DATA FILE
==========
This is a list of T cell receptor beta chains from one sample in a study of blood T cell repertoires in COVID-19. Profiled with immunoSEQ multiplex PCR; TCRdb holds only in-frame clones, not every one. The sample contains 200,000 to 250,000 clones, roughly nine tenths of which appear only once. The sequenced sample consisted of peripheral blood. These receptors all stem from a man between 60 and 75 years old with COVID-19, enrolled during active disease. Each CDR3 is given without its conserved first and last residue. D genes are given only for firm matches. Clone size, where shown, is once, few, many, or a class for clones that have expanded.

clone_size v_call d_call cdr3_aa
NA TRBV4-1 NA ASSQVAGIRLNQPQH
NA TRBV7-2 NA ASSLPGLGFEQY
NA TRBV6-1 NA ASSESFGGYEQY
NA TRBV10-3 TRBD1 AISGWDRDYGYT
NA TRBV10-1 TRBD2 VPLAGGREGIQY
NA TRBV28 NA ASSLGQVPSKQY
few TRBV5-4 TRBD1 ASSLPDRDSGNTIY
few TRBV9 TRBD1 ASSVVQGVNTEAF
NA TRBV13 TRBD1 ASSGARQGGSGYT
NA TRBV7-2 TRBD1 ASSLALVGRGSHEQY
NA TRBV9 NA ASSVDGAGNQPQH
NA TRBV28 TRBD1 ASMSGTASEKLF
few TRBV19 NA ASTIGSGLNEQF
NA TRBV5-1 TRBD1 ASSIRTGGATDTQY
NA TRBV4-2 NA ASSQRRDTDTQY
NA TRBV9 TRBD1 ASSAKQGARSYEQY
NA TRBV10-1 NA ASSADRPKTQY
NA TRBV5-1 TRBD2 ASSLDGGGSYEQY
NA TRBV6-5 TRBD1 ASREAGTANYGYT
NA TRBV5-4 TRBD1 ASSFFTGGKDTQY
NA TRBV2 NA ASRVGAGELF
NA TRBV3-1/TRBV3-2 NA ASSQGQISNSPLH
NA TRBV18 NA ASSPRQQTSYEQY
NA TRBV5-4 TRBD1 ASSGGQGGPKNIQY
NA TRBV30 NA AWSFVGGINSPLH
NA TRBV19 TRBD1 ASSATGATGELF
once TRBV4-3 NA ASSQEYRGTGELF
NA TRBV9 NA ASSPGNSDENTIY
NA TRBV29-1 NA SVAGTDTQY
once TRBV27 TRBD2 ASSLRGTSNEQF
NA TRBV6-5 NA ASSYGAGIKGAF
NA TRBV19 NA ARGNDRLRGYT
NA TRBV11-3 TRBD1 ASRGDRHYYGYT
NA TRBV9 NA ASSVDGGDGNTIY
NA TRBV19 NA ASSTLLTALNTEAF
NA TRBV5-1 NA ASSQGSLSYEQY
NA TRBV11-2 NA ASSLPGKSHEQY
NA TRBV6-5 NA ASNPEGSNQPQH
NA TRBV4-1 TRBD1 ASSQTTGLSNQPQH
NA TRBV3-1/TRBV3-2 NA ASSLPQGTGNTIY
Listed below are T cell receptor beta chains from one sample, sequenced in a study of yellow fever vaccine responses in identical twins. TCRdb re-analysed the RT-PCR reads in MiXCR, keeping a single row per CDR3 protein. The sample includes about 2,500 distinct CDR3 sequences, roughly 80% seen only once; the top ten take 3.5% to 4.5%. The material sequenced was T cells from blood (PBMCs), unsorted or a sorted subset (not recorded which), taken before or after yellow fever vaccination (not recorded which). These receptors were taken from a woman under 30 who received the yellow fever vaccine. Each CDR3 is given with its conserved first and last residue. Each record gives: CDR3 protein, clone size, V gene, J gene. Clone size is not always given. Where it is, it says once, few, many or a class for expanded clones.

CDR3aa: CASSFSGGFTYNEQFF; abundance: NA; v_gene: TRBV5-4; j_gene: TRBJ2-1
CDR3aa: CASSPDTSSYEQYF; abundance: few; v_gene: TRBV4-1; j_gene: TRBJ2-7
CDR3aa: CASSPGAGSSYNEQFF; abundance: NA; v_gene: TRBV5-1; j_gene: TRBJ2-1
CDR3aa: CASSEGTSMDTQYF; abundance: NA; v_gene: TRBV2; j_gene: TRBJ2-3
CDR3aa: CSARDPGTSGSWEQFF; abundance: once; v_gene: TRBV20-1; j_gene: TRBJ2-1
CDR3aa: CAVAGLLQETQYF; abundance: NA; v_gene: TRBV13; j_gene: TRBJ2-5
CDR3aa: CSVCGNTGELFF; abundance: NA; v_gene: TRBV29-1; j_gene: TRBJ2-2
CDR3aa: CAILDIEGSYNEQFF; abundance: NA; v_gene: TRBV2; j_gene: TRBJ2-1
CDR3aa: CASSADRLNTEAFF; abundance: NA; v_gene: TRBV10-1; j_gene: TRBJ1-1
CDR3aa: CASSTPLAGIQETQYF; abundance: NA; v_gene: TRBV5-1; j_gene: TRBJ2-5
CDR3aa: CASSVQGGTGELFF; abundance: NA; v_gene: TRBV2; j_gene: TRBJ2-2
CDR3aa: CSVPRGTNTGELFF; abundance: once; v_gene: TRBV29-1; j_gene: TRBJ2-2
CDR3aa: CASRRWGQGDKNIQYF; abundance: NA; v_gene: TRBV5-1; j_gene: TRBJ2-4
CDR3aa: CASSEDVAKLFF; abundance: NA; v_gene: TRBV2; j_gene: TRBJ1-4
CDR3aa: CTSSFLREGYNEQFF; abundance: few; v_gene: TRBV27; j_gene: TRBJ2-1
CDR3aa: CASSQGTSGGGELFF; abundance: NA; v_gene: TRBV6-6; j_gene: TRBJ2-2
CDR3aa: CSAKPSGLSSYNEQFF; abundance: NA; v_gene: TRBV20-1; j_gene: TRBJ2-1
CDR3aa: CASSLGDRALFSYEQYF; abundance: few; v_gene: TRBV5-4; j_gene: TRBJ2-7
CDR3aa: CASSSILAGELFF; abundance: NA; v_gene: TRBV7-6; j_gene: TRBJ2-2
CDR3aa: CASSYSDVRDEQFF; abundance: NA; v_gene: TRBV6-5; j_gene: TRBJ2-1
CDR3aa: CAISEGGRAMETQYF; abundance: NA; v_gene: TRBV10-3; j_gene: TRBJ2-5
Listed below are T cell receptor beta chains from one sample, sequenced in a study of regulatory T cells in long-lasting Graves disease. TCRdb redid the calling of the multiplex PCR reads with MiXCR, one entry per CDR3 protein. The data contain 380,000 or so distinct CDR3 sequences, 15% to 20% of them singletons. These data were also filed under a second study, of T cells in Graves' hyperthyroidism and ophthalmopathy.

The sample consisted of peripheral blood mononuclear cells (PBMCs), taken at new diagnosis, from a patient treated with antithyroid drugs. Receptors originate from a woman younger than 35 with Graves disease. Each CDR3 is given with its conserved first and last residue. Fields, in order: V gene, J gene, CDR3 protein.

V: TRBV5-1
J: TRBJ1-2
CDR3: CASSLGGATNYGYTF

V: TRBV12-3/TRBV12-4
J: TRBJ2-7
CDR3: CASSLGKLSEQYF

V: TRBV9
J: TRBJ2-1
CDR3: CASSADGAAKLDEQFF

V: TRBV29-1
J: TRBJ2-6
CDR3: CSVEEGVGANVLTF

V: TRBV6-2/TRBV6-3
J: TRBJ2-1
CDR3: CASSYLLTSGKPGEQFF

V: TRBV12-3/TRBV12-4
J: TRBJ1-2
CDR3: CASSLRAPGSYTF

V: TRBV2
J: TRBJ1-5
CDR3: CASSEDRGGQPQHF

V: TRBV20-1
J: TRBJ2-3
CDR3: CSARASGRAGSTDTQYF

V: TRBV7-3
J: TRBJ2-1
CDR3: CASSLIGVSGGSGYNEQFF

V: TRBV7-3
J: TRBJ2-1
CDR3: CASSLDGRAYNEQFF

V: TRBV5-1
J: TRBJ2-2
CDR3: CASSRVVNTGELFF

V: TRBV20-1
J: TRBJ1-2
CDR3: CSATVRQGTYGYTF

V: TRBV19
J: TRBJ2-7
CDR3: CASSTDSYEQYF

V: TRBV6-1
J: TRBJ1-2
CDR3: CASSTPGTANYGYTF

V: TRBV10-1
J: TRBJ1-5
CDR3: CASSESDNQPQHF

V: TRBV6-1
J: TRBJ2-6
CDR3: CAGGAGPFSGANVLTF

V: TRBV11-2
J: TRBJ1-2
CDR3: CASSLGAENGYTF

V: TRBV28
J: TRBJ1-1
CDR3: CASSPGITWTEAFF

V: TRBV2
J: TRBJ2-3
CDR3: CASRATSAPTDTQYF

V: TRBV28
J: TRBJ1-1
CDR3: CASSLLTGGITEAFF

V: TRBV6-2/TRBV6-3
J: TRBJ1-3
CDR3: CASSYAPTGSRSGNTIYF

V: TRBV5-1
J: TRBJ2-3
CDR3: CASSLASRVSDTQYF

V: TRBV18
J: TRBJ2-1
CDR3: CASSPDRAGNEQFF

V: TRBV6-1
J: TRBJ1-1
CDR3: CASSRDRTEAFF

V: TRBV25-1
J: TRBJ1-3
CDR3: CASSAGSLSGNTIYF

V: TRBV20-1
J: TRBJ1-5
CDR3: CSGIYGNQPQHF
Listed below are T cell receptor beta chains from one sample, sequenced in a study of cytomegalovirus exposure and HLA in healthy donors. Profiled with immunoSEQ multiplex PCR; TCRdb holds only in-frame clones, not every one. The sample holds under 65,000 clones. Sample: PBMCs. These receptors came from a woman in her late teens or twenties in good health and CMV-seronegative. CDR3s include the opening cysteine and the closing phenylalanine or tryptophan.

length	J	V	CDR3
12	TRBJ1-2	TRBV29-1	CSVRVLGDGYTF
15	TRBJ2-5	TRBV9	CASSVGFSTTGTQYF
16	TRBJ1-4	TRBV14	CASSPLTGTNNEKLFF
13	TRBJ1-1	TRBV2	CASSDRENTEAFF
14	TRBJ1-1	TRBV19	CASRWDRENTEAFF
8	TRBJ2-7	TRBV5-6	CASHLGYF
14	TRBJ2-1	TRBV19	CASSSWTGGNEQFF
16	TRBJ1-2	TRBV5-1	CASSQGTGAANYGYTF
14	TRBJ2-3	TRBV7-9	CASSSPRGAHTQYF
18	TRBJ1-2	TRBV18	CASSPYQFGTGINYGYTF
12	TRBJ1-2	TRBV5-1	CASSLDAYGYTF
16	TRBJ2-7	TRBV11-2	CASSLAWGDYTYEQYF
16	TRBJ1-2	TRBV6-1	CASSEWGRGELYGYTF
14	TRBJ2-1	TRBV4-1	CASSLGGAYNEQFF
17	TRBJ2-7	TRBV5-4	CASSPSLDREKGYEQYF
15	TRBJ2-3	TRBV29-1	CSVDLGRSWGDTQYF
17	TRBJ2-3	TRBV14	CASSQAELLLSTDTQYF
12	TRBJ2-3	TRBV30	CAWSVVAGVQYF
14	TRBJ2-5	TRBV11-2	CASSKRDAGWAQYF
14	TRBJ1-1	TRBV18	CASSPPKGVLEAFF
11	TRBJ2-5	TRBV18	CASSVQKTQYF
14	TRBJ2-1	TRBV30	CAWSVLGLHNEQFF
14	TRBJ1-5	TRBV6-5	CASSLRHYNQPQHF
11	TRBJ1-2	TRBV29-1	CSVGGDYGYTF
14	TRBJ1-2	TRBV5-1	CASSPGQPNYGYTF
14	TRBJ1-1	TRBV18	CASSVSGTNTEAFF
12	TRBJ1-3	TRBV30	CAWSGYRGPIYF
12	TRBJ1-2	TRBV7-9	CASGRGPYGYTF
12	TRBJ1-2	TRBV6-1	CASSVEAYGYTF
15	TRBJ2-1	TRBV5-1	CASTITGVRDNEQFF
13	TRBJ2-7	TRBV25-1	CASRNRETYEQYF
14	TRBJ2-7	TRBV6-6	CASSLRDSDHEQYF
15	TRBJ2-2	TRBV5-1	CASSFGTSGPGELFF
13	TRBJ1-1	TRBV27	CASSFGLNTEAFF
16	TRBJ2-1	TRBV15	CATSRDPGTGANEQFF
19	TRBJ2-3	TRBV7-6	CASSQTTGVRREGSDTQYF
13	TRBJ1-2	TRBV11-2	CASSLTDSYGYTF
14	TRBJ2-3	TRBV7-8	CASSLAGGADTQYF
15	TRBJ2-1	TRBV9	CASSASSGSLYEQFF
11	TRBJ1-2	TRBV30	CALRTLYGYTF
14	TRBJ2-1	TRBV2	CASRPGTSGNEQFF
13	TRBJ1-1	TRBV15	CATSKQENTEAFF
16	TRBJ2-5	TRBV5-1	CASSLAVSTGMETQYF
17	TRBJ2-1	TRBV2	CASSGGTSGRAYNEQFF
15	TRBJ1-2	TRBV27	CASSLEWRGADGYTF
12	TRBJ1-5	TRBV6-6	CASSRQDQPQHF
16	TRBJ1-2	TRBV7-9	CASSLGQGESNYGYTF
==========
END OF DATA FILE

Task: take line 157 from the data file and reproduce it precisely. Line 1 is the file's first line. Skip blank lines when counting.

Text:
12	TRBJ1-2	TRBV5-1	CASSLDAYGYTF